Want to know a secret? It’s a good one. Come closer. Are you ready?
Nobody cares about your grades.
It’s hard to believe, but it’s true. Those tiny letters next to your course names only matter while you’re in school. Before and after that, they’re just wee alphabetic indicators of how much you may or may not have enjoyed high school History of Civ or that advanced statistics class you signed up for by accident.
GPAs and standardized tests are not great indicators of the many types of intelligence that exist. And while a scantron can measure your comprehension of sine, cosine and tangent ratios, it can’t reflect the life experiences that teach you how to think critically, make good decisions and forge strong relationships.
C students become presidents. College dropouts run companies. So no matter how “average” your transcript is, just remember that you are capable of extraordinary things.
We’ve already written about how the only difference between success and failure is how you look at it. Success is not just a matter of perspective, it’s a product of second chances. Here’s our list of 14 respected people who didn’t graduate at the top of their class (or at all) and still managed to make something amazing of themselves.
Before he founded Microsoft at the tender age of 31, Bill Gates was a Harvard dropout. They awarded him an honorary degree eventually, but that was only after he became the world’s youngest self-made billionaire.
Before she was the first woman to take a seat on the New York Stock Exchange in 1967, Muriel Siebert was a college dropout. Now, she’s known as “The First Woman of Finance” and has her own hallway at the NYSE.
Arguably the world’s favorite entrepreneur and the man who made business attire out of black turtlenecks and mom jeans, Steve Jobs famously had a GPA of 2.67, which is just one of the ways he thought different.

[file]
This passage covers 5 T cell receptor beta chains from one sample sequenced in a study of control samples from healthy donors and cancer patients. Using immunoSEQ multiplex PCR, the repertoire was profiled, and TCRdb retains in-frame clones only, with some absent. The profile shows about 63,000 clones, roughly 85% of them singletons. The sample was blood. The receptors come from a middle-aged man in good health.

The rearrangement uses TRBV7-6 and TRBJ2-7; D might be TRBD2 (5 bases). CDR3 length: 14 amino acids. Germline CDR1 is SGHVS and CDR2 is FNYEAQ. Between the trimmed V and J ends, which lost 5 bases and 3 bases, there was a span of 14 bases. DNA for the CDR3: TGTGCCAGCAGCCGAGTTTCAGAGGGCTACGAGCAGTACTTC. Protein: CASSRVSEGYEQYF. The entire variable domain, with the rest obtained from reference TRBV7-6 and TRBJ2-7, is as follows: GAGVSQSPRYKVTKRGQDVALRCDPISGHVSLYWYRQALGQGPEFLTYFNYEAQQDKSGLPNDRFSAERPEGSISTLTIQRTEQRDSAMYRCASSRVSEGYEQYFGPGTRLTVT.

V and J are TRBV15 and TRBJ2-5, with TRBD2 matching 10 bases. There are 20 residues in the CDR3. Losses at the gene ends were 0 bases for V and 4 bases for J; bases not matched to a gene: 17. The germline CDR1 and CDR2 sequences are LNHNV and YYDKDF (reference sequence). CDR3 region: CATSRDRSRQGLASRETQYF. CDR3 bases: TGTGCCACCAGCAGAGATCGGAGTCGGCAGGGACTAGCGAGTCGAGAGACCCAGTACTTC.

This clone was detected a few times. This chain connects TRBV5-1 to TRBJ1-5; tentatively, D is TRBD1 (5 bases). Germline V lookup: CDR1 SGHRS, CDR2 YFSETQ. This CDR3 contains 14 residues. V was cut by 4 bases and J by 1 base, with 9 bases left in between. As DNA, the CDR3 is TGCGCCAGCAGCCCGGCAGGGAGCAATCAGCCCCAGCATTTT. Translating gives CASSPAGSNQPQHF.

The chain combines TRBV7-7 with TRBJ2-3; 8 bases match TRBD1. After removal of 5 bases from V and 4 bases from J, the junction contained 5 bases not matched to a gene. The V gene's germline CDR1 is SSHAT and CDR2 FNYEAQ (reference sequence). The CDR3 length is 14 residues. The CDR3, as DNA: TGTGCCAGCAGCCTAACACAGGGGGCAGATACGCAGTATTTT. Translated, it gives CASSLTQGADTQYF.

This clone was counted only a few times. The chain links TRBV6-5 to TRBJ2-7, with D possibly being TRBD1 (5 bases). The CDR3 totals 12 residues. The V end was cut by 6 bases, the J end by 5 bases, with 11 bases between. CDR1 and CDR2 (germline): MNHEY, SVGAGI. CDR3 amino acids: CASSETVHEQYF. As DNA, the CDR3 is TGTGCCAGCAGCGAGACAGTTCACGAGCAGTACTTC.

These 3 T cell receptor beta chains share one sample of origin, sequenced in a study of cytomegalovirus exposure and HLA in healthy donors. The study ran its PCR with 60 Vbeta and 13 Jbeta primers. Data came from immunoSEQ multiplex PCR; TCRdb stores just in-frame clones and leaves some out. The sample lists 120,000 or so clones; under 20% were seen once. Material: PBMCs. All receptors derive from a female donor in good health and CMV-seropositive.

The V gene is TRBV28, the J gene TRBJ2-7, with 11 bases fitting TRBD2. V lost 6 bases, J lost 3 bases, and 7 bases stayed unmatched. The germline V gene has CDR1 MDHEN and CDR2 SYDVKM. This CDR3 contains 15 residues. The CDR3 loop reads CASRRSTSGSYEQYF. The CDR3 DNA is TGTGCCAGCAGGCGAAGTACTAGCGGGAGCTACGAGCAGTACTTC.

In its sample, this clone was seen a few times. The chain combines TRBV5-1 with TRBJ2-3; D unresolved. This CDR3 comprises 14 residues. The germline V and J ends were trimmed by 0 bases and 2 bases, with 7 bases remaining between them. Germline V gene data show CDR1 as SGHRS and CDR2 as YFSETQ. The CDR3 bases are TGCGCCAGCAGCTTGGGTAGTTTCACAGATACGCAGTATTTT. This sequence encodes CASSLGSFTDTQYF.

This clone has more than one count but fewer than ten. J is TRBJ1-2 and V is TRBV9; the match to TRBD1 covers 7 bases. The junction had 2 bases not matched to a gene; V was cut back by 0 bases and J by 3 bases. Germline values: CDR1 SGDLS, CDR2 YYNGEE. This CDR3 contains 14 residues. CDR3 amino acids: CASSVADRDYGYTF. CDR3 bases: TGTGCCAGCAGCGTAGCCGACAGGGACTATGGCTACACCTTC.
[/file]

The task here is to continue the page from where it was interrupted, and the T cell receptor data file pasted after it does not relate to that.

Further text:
Virgin Group founder Richard Branson became a dropout at 16 after struggling in school because of dyslexia. Ironically, he immediately founded a successful magazine called “Student” before expanding to include a record shop and a recording studio. Not bad for a teenager.
When Aretha Franklin had her first child shortly after her 14th birthday, she had to drop out of school. Since then she’s recorded dozens of hits, won 18 Grammys and been awarded honorary degrees from Harvard, Princeton, Yale, Berklee College of Music and the New England Conservatory.
Former Vice President Al Gore didn’t let a D in Natural Sciences stop him from becoming one of the century’s most influential voices on climate change.
John McCain graduated at the bottom of his class at the U.S. Naval Academy. But as someone who survived years as a POW in Vietnam, he is one of the most respected veterans in the nation.
Joe Biden had an undergraduate GPA of 1.9 and was 76th in his law school class of just 85. That didn’t stop him from becoming a popular senator, Vice President and star of the best meme on the internet.
After struggling to fit in and manage her ADHD, Hilary Swank dropped out of high school, which freed her up to win two Oscars and a pair of Golden Globes.
George Bush I & II
Neither of the George Bushes were stellar students, but both of them were able to secure White House jobs for 8-12 years.
Community college couldn’t hold Sophia Amoruso’s attention, so she dropped out to become the founder of Nasty Gal and pen the bestselling memoir #GIRLBOSS. And though her company recently hit a rough patch, the former freegan and anarchist has made it through hard times before, no thanks to her GPA.
Walt Disney’s grades suffered when he fell asleep in class. All that daydreaming certainly paid off when he poured his energy into creating the wonderful world of Disney and making fantasies come true—his own and everyone else’s.
Before she was the Queen of all Media, Oprah Winfrey dropped out of Tennessee State University. When they invited her back to speak at commencement, the media mogul said no — not until she finished the last credit required for her degree…which she did.
This list of impressive entrepreneurs, politicians, musicians and more who bungled their way through high school and college only to turn their lives into incredible success stories proves one thing: There are always second chances. And isn’t that something to be thankful for?